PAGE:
This is the fifth part in a 10-part series by Coalition Technologies focusing on replatforming.
Now that your company’s existing platform has undergone a comprehensive analysis, you have a better understanding of its strengths—and its weaknesses. Now what?
Next, to finally replace your outdated technology, eliminate your security problems, or resolve your scalability issues (just 28% of high-growth businesses in a survey managed to reach $100 million a year), you’ll need to start the process of writing an RFP, or a request for proposal. This request, which will feature key questions for vendors, will be distributed to ecommerce platform companies that may be interested in taking on your replatforming project.
Here’s a rundown on why exactly you need an RFP and how to go about writing a winning RFP for the best results.
The Purpose of Writing an RFP
Your RFP will standardize your vendor evaluation criteria among the top vendors you wish to send your request to. Around 3-5 is ideal on average. This way, you can easily compare your potential vendors’ responses to your inquiries, then choose the vendor that best fits your unique needs. And you can do this efficiently—without all of the sales communication you’d otherwise have to go through.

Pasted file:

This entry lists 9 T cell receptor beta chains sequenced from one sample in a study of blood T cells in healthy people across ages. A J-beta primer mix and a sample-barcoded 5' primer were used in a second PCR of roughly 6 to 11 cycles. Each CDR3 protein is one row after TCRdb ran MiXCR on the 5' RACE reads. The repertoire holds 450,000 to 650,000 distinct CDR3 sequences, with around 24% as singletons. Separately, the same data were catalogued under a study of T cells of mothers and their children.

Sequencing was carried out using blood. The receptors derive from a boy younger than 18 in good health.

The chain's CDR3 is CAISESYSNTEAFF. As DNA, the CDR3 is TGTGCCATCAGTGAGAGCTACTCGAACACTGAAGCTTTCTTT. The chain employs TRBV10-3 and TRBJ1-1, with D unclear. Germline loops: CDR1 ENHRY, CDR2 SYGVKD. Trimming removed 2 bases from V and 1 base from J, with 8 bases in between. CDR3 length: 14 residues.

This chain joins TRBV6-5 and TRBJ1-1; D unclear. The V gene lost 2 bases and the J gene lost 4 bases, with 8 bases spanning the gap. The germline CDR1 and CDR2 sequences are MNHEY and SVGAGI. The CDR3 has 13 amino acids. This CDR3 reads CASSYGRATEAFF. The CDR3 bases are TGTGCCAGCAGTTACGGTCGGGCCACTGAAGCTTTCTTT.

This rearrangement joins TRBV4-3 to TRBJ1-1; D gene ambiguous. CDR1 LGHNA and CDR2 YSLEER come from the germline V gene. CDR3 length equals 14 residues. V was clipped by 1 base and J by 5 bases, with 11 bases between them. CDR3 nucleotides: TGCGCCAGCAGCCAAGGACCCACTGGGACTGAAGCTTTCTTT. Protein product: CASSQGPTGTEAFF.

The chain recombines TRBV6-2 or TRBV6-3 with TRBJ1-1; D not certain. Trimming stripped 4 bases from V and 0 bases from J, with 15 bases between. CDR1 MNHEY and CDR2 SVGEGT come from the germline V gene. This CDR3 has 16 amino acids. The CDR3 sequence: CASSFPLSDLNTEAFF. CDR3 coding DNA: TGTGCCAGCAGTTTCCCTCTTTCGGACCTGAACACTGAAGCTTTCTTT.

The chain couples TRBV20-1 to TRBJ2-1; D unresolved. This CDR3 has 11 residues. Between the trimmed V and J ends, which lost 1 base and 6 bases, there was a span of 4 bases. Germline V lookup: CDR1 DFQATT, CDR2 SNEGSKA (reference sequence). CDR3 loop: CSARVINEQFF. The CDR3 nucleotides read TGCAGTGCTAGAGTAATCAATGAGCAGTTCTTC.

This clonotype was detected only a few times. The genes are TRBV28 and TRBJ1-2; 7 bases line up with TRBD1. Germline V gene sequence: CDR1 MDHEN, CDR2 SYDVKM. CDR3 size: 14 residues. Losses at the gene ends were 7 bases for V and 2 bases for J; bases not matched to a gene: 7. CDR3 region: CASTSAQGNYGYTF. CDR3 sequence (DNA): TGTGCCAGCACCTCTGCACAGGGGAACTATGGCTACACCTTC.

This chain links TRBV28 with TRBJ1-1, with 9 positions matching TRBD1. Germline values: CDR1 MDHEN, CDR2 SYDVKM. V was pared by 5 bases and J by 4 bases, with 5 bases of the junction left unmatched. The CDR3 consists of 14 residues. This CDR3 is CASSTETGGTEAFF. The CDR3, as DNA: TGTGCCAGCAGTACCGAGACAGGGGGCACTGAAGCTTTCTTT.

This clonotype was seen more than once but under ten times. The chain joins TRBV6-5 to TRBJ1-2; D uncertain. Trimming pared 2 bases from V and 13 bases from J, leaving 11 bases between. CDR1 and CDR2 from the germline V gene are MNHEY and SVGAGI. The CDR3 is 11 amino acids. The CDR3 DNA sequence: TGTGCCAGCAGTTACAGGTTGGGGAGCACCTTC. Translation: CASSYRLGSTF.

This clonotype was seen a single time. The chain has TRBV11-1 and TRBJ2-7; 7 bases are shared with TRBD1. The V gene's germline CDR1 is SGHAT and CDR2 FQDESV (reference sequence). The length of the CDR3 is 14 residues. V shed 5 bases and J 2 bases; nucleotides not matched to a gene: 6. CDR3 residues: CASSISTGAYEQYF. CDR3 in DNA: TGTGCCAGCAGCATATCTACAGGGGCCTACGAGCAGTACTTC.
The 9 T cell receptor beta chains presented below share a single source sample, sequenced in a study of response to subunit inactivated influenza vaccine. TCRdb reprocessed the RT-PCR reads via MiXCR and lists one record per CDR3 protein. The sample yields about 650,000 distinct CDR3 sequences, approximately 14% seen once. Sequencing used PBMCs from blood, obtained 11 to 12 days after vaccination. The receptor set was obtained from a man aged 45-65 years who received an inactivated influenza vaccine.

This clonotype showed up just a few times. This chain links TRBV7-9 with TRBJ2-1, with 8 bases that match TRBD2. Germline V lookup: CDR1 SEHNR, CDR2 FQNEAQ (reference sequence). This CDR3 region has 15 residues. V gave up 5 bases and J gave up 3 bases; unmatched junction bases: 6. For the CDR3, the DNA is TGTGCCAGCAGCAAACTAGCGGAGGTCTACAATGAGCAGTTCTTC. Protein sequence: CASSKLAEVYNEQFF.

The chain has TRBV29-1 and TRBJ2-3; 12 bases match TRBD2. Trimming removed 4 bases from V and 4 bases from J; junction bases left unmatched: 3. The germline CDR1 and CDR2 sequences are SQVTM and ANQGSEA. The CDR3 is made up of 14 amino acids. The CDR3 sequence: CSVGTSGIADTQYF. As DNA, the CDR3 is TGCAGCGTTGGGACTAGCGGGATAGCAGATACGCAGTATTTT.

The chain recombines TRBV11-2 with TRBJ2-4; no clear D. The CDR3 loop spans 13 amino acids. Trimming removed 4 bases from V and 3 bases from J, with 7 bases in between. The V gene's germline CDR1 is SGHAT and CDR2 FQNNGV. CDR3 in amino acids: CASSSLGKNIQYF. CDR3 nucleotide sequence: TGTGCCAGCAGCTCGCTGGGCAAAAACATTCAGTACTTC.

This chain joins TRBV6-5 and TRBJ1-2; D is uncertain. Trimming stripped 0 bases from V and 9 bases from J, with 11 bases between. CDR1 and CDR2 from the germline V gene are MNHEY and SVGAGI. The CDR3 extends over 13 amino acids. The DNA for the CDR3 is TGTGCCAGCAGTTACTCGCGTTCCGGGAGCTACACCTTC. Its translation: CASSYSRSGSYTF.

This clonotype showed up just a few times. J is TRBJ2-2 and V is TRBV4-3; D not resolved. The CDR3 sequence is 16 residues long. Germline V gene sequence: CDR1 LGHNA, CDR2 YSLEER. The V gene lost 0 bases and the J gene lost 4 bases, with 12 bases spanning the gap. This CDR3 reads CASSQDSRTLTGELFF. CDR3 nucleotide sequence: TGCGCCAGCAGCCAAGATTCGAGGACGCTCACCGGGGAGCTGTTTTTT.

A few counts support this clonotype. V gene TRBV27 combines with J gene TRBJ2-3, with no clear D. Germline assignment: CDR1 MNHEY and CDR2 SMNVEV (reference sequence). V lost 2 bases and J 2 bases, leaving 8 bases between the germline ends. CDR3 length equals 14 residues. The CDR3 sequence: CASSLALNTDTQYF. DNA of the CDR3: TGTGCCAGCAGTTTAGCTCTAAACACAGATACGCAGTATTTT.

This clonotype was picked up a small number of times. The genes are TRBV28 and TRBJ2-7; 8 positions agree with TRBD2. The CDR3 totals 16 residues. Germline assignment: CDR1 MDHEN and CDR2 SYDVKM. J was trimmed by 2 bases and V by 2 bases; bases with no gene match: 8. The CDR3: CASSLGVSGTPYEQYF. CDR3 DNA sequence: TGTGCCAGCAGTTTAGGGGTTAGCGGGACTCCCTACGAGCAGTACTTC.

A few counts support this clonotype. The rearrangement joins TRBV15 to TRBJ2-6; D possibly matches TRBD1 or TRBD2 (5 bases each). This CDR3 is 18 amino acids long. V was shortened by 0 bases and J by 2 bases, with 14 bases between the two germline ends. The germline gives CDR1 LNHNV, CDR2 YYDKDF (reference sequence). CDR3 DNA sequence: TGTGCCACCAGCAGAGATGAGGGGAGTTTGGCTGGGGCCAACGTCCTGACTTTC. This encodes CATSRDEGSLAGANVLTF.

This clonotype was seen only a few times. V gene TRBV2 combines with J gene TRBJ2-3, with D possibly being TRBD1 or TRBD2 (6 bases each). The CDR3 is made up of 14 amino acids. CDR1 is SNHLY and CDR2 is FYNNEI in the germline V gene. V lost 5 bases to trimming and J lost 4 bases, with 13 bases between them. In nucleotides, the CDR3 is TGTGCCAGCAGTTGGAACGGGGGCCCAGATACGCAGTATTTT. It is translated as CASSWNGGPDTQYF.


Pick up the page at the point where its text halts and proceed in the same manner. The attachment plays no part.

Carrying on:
By writing and submitting an RFP to vendors, you essentially increase your chances of attaining the best prices and services for your replatforming project.
Start Your RFP with an Overview of Your Project
As you embark on the process of writing an RFP, you’ll first want to provide an overview of your company and replatforming project.
Start by introducing your business in 1-2 paragraphs. This will offer plenty of information to give your readers an idea of what your business involves without overwhelming them. Then, provide detailed information about your objectives and goals for your project. You should also spell out what you expect from your top vendors’ ecommerce platforms, as well as how much you are willing to pay for your replatforming project (your budget).
In addition, tell your vendors when they should hear back from you if they end up winning your business or become a finalist. Feel free to also add your project’s kickoff date and target completion date; just be sure that the dates you include are realistic.